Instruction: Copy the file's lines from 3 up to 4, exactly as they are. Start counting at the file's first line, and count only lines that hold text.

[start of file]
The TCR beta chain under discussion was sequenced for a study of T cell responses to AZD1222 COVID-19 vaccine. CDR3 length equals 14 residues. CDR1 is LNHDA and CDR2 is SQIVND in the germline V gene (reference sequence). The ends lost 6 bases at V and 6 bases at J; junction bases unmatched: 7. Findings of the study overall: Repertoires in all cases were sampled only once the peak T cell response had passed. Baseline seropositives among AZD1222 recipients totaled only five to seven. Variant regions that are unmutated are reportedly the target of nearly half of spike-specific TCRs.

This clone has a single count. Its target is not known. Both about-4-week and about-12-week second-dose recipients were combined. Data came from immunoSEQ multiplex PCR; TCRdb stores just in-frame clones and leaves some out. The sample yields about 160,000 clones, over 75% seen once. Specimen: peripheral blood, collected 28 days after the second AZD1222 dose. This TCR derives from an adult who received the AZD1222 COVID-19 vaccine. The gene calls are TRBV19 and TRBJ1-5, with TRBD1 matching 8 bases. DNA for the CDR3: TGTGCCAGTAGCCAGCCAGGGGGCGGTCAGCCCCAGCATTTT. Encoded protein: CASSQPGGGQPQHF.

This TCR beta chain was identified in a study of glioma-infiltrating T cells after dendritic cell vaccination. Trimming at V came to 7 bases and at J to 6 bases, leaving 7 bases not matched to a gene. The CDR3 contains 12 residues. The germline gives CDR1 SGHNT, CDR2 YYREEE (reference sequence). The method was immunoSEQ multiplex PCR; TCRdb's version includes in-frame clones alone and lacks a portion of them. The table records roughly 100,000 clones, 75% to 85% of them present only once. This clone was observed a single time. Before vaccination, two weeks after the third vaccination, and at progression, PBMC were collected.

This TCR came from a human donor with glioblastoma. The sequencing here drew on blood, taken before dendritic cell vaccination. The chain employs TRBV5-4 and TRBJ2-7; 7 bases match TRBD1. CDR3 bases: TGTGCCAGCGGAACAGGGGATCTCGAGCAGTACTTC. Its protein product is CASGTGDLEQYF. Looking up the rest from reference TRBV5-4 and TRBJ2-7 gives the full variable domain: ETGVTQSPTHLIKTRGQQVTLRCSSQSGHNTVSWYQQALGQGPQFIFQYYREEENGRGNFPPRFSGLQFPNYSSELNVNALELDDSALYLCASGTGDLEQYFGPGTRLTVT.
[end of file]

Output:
This TCR beta chain was identified in a study of glioma-infiltrating T cells after dendritic cell vaccination. Trimming at V came to 7 bases and at J to 6 bases, leaving 7 bases not matched to a gene. The CDR3 contains 12 residues. The germline gives CDR1 SGHNT, CDR2 YYREEE (reference sequence). The method was immunoSEQ multiplex PCR; TCRdb's version includes in-frame clones alone and lacks a portion of them. The table records roughly 100,000 clones, 75% to 85% of them present only once. This clone was observed a single time. Before vaccination, two weeks after the third vaccination, and at progression, PBMC were collected.

This TCR came from a human donor with glioblastoma. The sequencing here drew on blood, taken before dendritic cell vaccination. The chain employs TRBV5-4 and TRBJ2-7; 7 bases match TRBD1. CDR3 bases: TGTGCCAGCGGAACAGGGGATCTCGAGCAGTACTTC. Its protein product is CASGTGDLEQYF. Looking up the rest from reference TRBV5-4 and TRBJ2-7 gives the full variable domain: ETGVTQSPTHLIKTRGQQVTLRCSSQSGHNTVSWYQQALGQGPQFIFQYYREEENGRGNFPPRFSGLQFPNYSSELNVNALELDDSALYLCASGTGDLEQYFGPGTRLTVT.